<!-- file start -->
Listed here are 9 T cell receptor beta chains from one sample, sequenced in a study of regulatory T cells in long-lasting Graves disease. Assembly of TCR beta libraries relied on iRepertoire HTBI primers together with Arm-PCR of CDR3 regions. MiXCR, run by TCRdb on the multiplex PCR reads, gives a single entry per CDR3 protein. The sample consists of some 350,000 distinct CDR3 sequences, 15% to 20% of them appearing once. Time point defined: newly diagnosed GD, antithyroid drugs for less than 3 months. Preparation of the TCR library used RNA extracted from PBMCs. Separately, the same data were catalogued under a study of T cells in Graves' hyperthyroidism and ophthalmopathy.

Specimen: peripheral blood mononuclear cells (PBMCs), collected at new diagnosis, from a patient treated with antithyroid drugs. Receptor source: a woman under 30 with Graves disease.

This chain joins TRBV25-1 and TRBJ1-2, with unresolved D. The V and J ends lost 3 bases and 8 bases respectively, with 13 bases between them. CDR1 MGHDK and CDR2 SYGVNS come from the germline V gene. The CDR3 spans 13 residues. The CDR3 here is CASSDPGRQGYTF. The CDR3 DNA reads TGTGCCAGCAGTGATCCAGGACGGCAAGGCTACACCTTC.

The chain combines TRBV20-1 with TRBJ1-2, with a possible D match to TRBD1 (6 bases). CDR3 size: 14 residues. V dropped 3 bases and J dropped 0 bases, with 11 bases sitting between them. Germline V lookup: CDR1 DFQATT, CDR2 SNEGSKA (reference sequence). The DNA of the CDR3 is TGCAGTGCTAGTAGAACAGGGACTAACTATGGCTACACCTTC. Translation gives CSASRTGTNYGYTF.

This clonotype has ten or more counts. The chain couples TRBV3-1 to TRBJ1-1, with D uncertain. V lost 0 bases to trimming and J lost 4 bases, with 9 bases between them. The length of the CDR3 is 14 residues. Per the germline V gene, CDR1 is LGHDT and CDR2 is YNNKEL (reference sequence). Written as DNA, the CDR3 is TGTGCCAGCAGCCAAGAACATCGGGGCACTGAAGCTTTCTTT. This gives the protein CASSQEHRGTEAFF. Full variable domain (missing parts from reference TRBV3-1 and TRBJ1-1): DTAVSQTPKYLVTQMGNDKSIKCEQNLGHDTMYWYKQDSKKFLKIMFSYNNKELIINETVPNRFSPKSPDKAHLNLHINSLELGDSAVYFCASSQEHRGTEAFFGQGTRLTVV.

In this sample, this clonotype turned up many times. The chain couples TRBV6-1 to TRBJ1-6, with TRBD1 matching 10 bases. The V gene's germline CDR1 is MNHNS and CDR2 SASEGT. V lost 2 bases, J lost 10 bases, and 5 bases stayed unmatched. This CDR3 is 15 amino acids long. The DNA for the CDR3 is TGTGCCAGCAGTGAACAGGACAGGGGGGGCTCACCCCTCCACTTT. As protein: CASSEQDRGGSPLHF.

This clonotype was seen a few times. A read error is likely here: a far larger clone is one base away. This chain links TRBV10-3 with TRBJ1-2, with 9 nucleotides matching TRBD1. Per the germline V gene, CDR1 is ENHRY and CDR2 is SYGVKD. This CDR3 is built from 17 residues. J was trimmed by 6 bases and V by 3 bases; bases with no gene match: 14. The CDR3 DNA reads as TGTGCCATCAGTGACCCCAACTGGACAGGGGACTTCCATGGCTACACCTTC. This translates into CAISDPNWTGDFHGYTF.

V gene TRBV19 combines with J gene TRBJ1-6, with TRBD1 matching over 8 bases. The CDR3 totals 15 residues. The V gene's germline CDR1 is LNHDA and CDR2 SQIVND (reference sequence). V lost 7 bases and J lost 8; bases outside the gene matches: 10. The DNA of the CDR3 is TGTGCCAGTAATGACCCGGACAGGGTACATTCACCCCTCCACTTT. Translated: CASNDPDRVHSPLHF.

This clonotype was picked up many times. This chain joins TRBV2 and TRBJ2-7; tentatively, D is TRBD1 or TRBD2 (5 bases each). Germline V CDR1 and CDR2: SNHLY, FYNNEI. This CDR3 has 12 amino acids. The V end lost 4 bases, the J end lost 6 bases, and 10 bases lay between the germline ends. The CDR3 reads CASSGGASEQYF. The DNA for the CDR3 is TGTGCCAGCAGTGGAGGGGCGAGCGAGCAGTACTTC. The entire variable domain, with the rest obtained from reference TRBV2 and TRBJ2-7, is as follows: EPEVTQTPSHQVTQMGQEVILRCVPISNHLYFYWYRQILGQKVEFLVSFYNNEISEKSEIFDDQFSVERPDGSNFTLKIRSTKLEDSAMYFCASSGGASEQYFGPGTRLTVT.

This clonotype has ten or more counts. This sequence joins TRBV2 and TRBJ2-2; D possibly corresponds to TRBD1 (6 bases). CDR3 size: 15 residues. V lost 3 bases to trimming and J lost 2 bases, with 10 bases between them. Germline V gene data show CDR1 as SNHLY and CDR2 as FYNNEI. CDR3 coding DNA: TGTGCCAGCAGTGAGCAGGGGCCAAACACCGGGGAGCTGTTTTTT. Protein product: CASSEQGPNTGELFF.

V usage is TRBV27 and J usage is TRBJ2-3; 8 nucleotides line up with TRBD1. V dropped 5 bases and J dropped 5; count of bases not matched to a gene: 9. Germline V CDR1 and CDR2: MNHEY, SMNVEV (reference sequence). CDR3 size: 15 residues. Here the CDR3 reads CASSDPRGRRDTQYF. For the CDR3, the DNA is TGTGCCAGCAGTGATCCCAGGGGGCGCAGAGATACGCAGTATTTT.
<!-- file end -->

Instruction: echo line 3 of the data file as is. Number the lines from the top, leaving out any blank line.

This chain joins TRBV25-1 and TRBJ1-2, with unresolved D. The V and J ends lost 3 bases and 8 bases respectively, with 13 bases between them. CDR1 MGHDK and CDR2 SYGVNS come from the germline V gene. The CDR3 spans 13 residues. The CDR3 here is CASSDPGRQGYTF. The CDR3 DNA reads TGTGCCAGCAGTGATCCAGGACGGCAAGGCTACACCTTC.